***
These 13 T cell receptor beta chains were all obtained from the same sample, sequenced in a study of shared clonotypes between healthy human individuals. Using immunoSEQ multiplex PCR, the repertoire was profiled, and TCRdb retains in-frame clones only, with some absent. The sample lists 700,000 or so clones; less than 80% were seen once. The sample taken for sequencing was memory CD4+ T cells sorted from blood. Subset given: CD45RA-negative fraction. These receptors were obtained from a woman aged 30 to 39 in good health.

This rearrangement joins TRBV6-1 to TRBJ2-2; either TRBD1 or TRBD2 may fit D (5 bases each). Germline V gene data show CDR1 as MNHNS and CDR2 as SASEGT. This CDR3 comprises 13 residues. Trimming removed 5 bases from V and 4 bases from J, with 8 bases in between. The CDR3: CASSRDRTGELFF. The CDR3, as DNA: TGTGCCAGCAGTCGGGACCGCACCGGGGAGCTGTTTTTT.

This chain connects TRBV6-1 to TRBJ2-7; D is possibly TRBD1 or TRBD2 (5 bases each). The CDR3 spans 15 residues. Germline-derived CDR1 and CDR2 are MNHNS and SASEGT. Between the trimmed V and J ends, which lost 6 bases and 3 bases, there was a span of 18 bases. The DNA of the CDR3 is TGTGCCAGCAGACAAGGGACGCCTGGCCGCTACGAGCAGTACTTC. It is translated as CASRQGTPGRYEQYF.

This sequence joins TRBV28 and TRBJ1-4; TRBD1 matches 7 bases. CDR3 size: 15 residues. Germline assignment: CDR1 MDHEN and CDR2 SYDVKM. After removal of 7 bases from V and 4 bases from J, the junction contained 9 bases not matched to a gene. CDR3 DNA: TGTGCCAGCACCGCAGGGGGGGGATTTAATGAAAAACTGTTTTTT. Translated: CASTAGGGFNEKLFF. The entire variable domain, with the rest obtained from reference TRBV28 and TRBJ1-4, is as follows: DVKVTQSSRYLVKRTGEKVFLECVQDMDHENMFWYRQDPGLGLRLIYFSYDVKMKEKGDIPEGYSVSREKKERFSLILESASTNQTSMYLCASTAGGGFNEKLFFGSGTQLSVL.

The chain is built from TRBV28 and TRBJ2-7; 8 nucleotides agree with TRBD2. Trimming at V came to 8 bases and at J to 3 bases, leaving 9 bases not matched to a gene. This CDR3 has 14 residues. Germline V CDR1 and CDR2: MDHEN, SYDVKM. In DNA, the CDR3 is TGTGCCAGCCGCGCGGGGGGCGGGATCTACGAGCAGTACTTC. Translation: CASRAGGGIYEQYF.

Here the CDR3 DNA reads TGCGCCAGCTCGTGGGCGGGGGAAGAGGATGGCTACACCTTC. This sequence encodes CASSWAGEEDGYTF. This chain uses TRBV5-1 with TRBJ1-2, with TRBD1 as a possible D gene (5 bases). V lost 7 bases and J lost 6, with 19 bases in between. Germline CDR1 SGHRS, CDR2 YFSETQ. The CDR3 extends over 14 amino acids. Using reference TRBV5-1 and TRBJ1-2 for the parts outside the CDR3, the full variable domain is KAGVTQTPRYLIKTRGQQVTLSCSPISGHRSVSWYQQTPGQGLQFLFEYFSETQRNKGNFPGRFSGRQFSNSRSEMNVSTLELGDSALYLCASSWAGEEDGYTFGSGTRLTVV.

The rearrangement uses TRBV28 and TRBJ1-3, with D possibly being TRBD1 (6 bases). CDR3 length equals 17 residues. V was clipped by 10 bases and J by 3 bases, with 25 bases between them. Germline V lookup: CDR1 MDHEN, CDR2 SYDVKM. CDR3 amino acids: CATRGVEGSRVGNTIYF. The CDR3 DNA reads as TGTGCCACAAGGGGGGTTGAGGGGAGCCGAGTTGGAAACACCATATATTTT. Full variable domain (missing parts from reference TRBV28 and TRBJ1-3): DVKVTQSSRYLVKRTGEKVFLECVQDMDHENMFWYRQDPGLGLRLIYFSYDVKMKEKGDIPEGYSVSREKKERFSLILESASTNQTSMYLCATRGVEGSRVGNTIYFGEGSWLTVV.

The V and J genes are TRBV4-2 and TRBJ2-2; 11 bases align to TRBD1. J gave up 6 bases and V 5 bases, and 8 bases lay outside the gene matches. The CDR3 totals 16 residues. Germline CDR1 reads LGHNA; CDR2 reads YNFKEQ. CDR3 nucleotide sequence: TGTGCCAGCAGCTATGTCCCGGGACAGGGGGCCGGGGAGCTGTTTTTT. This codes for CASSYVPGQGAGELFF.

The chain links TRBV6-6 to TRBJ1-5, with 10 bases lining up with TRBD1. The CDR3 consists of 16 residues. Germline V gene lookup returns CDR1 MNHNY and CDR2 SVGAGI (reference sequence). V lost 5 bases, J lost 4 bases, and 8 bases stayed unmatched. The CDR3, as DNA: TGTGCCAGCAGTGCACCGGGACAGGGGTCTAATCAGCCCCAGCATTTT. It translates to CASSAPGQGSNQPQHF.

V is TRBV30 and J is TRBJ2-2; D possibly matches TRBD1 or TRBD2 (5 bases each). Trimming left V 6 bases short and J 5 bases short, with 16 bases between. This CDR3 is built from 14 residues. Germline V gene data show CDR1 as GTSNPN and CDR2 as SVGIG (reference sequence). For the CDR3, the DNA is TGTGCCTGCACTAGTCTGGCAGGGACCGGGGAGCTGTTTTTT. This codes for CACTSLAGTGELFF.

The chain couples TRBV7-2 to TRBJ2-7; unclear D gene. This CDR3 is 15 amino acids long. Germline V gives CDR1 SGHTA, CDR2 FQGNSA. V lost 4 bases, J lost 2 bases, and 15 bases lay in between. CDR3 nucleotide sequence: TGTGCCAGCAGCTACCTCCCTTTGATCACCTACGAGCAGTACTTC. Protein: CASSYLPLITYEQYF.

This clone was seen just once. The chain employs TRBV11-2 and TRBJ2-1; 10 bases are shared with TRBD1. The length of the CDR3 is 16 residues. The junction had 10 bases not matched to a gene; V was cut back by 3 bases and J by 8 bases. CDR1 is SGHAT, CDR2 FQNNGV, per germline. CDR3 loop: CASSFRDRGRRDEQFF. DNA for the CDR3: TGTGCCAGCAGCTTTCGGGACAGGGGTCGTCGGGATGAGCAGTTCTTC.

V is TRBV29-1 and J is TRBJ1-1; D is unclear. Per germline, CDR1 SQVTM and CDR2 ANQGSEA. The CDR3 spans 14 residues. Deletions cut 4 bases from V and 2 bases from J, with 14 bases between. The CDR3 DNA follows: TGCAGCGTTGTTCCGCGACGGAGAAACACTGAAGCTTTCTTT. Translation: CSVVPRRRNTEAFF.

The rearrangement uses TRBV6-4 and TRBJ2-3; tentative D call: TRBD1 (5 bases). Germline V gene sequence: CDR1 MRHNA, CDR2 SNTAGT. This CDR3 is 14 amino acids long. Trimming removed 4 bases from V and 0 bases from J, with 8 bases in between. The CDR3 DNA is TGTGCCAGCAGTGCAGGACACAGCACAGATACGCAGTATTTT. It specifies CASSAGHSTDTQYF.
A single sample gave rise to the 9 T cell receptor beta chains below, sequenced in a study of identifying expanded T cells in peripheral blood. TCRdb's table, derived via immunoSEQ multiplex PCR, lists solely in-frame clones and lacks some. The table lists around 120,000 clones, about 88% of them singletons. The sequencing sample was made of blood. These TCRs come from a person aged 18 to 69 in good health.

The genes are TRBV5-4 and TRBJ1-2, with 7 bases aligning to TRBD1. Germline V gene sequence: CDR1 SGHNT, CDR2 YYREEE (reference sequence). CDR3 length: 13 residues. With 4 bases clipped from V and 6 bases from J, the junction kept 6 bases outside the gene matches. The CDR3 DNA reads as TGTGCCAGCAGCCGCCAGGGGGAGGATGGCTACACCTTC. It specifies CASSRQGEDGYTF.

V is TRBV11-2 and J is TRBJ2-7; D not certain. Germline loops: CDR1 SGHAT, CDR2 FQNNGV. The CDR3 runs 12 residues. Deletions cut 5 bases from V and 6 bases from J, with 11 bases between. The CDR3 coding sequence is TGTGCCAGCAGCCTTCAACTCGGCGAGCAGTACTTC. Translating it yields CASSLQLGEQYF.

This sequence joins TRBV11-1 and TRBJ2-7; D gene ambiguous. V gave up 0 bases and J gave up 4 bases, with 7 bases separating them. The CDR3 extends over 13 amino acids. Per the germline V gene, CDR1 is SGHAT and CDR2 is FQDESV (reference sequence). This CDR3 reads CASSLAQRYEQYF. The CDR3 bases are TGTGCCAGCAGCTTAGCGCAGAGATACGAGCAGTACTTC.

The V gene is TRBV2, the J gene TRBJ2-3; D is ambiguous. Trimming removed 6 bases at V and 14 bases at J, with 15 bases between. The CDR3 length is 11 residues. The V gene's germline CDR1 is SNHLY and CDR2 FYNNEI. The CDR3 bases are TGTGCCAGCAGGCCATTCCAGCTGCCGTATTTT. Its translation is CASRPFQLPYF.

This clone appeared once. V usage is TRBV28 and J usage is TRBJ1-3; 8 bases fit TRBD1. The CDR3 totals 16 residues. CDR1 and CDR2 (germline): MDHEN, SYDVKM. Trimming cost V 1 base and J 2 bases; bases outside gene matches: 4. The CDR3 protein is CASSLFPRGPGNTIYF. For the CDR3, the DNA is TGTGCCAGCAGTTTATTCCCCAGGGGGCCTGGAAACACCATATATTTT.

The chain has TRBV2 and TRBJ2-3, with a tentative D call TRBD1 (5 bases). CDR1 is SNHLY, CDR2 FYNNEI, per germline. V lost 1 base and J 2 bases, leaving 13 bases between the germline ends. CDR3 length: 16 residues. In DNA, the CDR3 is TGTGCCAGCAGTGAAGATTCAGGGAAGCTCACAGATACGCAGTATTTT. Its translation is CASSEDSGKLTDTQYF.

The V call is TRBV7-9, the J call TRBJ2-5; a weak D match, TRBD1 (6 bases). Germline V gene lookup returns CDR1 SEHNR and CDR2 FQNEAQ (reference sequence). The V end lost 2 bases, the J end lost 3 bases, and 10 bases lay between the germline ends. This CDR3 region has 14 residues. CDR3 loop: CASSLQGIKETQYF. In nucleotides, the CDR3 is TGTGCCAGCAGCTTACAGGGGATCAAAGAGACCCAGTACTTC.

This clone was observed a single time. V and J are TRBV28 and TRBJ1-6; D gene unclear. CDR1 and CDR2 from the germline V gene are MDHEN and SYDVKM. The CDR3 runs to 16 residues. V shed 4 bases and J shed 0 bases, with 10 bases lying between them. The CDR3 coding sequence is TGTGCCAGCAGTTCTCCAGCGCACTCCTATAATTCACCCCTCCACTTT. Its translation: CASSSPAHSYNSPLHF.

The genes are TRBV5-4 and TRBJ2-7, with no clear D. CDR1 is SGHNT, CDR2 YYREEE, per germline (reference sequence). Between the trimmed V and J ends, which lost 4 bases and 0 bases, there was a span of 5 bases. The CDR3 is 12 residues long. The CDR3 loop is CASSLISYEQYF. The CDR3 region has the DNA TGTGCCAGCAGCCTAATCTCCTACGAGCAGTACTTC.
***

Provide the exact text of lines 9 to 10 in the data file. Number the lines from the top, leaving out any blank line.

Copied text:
The chain links TRBV6-6 to TRBJ1-5, with 10 bases lining up with TRBD1. The CDR3 consists of 16 residues. Germline V gene lookup returns CDR1 MNHNY and CDR2 SVGAGI (reference sequence). V lost 5 bases, J lost 4 bases, and 8 bases stayed unmatched. The CDR3, as DNA: TGTGCCAGCAGTGCACCGGGACAGGGGTCTAATCAGCCCCAGCATTTT. It translates to CASSAPGQGSNQPQHF.

V is TRBV30 and J is TRBJ2-2; D possibly matches TRBD1 or TRBD2 (5 bases each). Trimming left V 6 bases short and J 5 bases short, with 16 bases between. This CDR3 is built from 14 residues. Germline V gene data show CDR1 as GTSNPN and CDR2 as SVGIG (reference sequence). For the CDR3, the DNA is TGTGCCTGCACTAGTCTGGCAGGGACCGGGGAGCTGTTTTTT. This codes for CACTSLAGTGELFF.